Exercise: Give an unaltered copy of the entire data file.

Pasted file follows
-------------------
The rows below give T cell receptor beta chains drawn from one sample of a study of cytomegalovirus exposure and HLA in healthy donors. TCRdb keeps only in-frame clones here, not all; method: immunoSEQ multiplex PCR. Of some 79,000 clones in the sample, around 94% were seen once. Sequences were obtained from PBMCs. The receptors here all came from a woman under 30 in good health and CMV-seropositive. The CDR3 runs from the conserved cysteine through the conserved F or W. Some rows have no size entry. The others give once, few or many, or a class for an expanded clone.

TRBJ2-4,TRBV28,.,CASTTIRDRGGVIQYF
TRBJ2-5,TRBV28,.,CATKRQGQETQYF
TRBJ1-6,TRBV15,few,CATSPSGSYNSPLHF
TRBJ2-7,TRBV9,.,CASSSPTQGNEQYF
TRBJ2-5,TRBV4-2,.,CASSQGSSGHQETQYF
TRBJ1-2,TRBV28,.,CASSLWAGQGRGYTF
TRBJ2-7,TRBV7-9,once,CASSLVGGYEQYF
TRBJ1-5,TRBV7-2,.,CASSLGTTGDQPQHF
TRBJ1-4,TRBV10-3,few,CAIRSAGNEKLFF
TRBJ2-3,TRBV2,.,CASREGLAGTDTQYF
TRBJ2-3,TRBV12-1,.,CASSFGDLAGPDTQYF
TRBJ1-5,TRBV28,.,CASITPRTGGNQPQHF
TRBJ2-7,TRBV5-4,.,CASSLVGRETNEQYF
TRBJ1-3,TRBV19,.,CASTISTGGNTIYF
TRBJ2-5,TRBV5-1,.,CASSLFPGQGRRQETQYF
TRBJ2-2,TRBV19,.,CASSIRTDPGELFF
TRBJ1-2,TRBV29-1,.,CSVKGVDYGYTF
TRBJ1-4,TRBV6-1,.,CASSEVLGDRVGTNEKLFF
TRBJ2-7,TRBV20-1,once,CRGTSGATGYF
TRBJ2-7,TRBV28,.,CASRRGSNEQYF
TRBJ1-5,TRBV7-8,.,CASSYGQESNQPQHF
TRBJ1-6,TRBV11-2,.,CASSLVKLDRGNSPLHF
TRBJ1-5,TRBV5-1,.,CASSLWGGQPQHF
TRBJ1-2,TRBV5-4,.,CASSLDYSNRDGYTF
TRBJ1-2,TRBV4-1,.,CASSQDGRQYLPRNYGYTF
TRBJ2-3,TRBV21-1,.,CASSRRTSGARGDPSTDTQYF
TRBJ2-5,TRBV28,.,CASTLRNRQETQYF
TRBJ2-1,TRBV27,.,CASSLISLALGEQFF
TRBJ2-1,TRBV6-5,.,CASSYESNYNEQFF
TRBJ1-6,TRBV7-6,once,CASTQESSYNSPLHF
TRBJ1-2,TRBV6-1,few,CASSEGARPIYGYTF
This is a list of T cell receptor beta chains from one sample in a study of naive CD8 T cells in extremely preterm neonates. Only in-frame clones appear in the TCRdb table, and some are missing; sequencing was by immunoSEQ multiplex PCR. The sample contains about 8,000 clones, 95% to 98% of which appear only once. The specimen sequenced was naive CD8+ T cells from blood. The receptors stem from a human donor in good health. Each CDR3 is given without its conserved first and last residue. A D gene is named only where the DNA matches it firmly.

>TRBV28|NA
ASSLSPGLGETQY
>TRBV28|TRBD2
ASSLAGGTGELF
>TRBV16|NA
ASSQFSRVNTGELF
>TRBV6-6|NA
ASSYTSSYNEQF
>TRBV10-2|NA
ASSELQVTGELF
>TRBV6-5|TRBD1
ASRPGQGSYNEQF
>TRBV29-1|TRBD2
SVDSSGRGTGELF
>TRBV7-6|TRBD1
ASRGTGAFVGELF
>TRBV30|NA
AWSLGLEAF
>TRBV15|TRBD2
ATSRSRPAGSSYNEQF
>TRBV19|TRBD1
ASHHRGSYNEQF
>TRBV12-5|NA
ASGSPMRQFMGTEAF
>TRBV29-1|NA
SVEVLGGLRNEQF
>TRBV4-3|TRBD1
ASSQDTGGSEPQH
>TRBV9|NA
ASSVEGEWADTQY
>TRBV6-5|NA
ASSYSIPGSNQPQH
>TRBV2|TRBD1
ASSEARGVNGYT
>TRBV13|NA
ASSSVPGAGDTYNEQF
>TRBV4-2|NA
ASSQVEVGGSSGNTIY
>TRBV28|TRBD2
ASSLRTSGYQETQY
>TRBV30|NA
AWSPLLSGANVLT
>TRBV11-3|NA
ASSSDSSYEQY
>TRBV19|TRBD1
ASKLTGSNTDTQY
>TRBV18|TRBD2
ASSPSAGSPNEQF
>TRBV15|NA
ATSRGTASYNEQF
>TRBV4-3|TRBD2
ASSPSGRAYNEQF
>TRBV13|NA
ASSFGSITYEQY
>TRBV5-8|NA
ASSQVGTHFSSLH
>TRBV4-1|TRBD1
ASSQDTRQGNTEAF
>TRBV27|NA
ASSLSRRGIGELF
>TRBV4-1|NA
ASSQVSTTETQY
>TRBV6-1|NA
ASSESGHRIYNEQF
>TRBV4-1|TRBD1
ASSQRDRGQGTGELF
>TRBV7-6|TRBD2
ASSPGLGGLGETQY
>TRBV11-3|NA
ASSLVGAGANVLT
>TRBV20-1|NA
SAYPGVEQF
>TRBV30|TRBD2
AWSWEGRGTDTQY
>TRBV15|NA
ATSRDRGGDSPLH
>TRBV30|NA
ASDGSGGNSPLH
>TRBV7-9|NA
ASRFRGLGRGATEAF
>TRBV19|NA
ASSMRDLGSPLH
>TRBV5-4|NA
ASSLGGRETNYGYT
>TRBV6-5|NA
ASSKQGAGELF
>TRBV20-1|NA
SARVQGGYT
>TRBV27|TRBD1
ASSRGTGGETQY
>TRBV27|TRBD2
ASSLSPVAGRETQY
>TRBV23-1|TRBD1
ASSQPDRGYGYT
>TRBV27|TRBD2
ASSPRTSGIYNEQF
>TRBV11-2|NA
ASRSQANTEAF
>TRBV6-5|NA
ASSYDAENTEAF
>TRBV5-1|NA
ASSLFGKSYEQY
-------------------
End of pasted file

The rows below give T cell receptor beta chains drawn from one sample of a study of cytomegalovirus exposure and HLA in healthy donors. TCRdb keeps only in-frame clones here, not all; method: immunoSEQ multiplex PCR. Of some 79,000 clones in the sample, around 94% were seen once. Sequences were obtained from PBMCs. The receptors here all came from a woman under 30 in good health and CMV-seropositive. The CDR3 runs from the conserved cysteine through the conserved F or W. Some rows have no size entry. The others give once, few or many, or a class for an expanded clone.

TRBJ2-4,TRBV28,.,CASTTIRDRGGVIQYF
TRBJ2-5,TRBV28,.,CATKRQGQETQYF
TRBJ1-6,TRBV15,few,CATSPSGSYNSPLHF
TRBJ2-7,TRBV9,.,CASSSPTQGNEQYF
TRBJ2-5,TRBV4-2,.,CASSQGSSGHQETQYF
TRBJ1-2,TRBV28,.,CASSLWAGQGRGYTF
TRBJ2-7,TRBV7-9,once,CASSLVGGYEQYF
TRBJ1-5,TRBV7-2,.,CASSLGTTGDQPQHF
TRBJ1-4,TRBV10-3,few,CAIRSAGNEKLFF
TRBJ2-3,TRBV2,.,CASREGLAGTDTQYF
TRBJ2-3,TRBV12-1,.,CASSFGDLAGPDTQYF
TRBJ1-5,TRBV28,.,CASITPRTGGNQPQHF
TRBJ2-7,TRBV5-4,.,CASSLVGRETNEQYF
TRBJ1-3,TRBV19,.,CASTISTGGNTIYF
TRBJ2-5,TRBV5-1,.,CASSLFPGQGRRQETQYF
TRBJ2-2,TRBV19,.,CASSIRTDPGELFF
TRBJ1-2,TRBV29-1,.,CSVKGVDYGYTF
TRBJ1-4,TRBV6-1,.,CASSEVLGDRVGTNEKLFF
TRBJ2-7,TRBV20-1,once,CRGTSGATGYF
TRBJ2-7,TRBV28,.,CASRRGSNEQYF
TRBJ1-5,TRBV7-8,.,CASSYGQESNQPQHF
TRBJ1-6,TRBV11-2,.,CASSLVKLDRGNSPLHF
TRBJ1-5,TRBV5-1,.,CASSLWGGQPQHF
TRBJ1-2,TRBV5-4,.,CASSLDYSNRDGYTF
TRBJ1-2,TRBV4-1,.,CASSQDGRQYLPRNYGYTF
TRBJ2-3,TRBV21-1,.,CASSRRTSGARGDPSTDTQYF
TRBJ2-5,TRBV28,.,CASTLRNRQETQYF
TRBJ2-1,TRBV27,.,CASSLISLALGEQFF
TRBJ2-1,TRBV6-5,.,CASSYESNYNEQFF
TRBJ1-6,TRBV7-6,once,CASTQESSYNSPLHF
TRBJ1-2,TRBV6-1,few,CASSEGARPIYGYTF
This is a list of T cell receptor beta chains from one sample in a study of naive CD8 T cells in extremely preterm neonates. Only in-frame clones appear in the TCRdb table, and some are missing; sequencing was by immunoSEQ multiplex PCR. The sample contains about 8,000 clones, 95% to 98% of which appear only once. The specimen sequenced was naive CD8+ T cells from blood. The receptors stem from a human donor in good health. Each CDR3 is given without its conserved first and last residue. A D gene is named only where the DNA matches it firmly.

>TRBV28|NA
ASSLSPGLGETQY
>TRBV28|TRBD2
ASSLAGGTGELF
>TRBV16|NA
ASSQFSRVNTGELF
>TRBV6-6|NA
ASSYTSSYNEQF
>TRBV10-2|NA
ASSELQVTGELF
>TRBV6-5|TRBD1
ASRPGQGSYNEQF
>TRBV29-1|TRBD2
SVDSSGRGTGELF
>TRBV7-6|TRBD1
ASRGTGAFVGELF
>TRBV30|NA
AWSLGLEAF
>TRBV15|TRBD2
ATSRSRPAGSSYNEQF
>TRBV19|TRBD1
ASHHRGSYNEQF
>TRBV12-5|NA
ASGSPMRQFMGTEAF
>TRBV29-1|NA
SVEVLGGLRNEQF
>TRBV4-3|TRBD1
ASSQDTGGSEPQH
>TRBV9|NA
ASSVEGEWADTQY
>TRBV6-5|NA
ASSYSIPGSNQPQH
>TRBV2|TRBD1
ASSEARGVNGYT
>TRBV13|NA
ASSSVPGAGDTYNEQF
>TRBV4-2|NA
ASSQVEVGGSSGNTIY
>TRBV28|TRBD2
ASSLRTSGYQETQY
>TRBV30|NA
AWSPLLSGANVLT
>TRBV11-3|NA
ASSSDSSYEQY
>TRBV19|TRBD1
ASKLTGSNTDTQY
>TRBV18|TRBD2
ASSPSAGSPNEQF
>TRBV15|NA
ATSRGTASYNEQF
>TRBV4-3|TRBD2
ASSPSGRAYNEQF
>TRBV13|NA
ASSFGSITYEQY
>TRBV5-8|NA
ASSQVGTHFSSLH
>TRBV4-1|TRBD1
ASSQDTRQGNTEAF
>TRBV27|NA
ASSLSRRGIGELF
>TRBV4-1|NA
ASSQVSTTETQY
>TRBV6-1|NA
ASSESGHRIYNEQF
>TRBV4-1|TRBD1
ASSQRDRGQGTGELF
>TRBV7-6|TRBD2
ASSPGLGGLGETQY
>TRBV11-3|NA
ASSLVGAGANVLT
>TRBV20-1|NA
SAYPGVEQF
>TRBV30|TRBD2
AWSWEGRGTDTQY
>TRBV15|NA
ATSRDRGGDSPLH
>TRBV30|NA
ASDGSGGNSPLH
>TRBV7-9|NA
ASRFRGLGRGATEAF
>TRBV19|NA
ASSMRDLGSPLH
>TRBV5-4|NA
ASSLGGRETNYGYT
>TRBV6-5|NA
ASSKQGAGELF
>TRBV20-1|NA
SARVQGGYT
>TRBV27|TRBD1
ASSRGTGGETQY
>TRBV27|TRBD2
ASSLSPVAGRETQY
>TRBV23-1|TRBD1
ASSQPDRGYGYT
>TRBV27|TRBD2
ASSPRTSGIYNEQF
>TRBV11-2|NA
ASRSQANTEAF
>TRBV6-5|NA
ASSYDAENTEAF
>TRBV5-1|NA
ASSLFGKSYEQY